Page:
• Profit Margins: There are no extra fees with the program, which means that your profit margin is the same as an organic sale online.

This seems like all upside. Better exposure and experience, and increased sales. So you gotta ask…

What’s the Catch?

Amazon SAPS looks like just a normal consignment agreement on its face. But when you look deeper, things get a little weird. Let us explain.

Amazon says they “will compensate you based on the offer price you set for the item in Seller Central, and standard referral fees will be applied.” However, they also say that they can “set the customer price and be the seller of record for all SAPS Products sold to customers in Amazon Stores.”

So Amazon’s not actually selling the product for you. They’re purchasing the product first, then selling it to the customer. But that happens in one transaction. And that seems weird.

If Amazon will compensate you according to your offer in Seller Central, why would they also want to set the customer price? The only way this would benefit Amazon is if they raised the price of the product. But that’s a little antithetical to how Amazon usually handles things.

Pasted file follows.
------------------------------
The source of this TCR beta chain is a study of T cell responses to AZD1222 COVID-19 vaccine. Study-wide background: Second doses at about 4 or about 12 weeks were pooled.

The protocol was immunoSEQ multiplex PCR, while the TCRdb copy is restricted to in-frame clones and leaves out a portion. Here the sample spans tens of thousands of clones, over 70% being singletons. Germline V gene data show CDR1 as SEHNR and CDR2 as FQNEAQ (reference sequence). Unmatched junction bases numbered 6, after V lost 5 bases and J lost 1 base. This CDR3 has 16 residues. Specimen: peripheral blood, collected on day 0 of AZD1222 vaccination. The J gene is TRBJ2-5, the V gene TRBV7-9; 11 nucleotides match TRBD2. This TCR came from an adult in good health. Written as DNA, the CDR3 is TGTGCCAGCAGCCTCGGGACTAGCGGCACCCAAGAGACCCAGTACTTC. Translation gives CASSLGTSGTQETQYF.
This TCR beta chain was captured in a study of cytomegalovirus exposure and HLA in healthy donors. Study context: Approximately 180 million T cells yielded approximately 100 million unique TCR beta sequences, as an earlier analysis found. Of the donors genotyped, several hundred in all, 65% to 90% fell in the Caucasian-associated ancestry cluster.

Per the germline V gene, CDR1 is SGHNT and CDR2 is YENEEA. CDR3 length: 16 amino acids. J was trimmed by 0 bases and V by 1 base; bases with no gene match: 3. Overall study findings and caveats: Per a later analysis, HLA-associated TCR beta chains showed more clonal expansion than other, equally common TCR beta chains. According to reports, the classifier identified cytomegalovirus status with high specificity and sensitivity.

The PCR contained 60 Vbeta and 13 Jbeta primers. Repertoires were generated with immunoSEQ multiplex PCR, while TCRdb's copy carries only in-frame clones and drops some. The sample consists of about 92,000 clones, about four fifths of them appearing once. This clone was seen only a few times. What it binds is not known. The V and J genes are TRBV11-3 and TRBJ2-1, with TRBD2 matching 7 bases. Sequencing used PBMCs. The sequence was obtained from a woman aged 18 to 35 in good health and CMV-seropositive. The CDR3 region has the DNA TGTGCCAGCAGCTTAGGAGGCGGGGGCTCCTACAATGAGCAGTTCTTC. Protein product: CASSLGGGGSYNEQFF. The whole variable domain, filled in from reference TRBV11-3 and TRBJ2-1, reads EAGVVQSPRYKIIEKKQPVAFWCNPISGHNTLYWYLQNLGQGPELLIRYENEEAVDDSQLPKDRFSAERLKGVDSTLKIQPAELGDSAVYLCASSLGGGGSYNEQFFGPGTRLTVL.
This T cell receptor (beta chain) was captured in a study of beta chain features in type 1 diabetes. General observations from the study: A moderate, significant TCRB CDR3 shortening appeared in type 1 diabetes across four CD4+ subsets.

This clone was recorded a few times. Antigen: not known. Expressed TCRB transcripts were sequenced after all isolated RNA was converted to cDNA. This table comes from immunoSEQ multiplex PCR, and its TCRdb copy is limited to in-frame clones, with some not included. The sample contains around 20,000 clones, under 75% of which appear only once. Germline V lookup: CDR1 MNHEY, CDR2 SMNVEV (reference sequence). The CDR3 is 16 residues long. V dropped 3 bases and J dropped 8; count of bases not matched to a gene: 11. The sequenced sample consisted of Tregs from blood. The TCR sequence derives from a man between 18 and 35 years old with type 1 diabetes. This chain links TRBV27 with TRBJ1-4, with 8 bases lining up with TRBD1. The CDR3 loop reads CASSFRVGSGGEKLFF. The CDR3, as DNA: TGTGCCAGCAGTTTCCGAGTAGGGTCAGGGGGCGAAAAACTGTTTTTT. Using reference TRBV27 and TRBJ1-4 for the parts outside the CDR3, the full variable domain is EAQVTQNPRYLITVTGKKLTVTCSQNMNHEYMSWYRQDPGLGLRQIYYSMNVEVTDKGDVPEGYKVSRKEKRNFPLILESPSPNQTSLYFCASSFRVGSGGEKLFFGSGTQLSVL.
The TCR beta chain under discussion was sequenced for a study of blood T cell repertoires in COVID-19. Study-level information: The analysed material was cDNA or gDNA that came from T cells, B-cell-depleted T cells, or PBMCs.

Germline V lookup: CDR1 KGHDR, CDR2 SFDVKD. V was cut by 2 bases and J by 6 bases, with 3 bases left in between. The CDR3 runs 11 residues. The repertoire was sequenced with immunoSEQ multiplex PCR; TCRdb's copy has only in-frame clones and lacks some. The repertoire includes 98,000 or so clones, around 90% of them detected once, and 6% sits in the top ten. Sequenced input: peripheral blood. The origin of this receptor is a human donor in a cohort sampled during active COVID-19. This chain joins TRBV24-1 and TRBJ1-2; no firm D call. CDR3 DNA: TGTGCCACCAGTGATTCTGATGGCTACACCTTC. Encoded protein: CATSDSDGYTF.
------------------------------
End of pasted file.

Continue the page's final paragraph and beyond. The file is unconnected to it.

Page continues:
At very least, if you wholesale your products to retailers or distributors, Amazon is not going to honor any sort of MAP policy. They reserve the right to set the price without any restrictions.

We’ve worked with brands on Vendor Central, and increased control for Amazon typically does not end well for the brand. So we’re skeptical of how Amazon handles the sale of products in their stores.

But we’re not big into FUD here at BLAZON, so here’s the silver lining:

Assuming Amazon does honor your offer on Seller Central for the Amazon SAPS, it’s probably a good program to try. And if it doesn’t work out, you can un-enroll at any time.

According to Amazon, that unenrollment process takes about two weeks to complete. But that’s really not too bad.

Should You Try Amazon SAPS?

In our view, there seems to be very little downside to the Amazon SAPS program, so if you get invited, it’s worth a shot.

Either way, it’s unlikely that Amazon SAPS will dramatically change your sales on the Amazon platform one way or another. This program is a little thing, but the little things add up.

You can check if you have been invited to Amazon SAPS by going here:

If that link just takes you to the Seller Central home page, then you haven’t been invited. If that takes you to the program page, then you’ve been invited, and you should go back through your emails to accept the invitation.

But the Amazon SAPS program is just one of many things that brands should be doing on Amazon. There are loads of other things that you should be considering to boost sales. In fact, we put together a list of programs you should start with if you’re stuck on the Amazon platform.

And if you’re finding you need some expert help, reach out to us. We’d love to help out.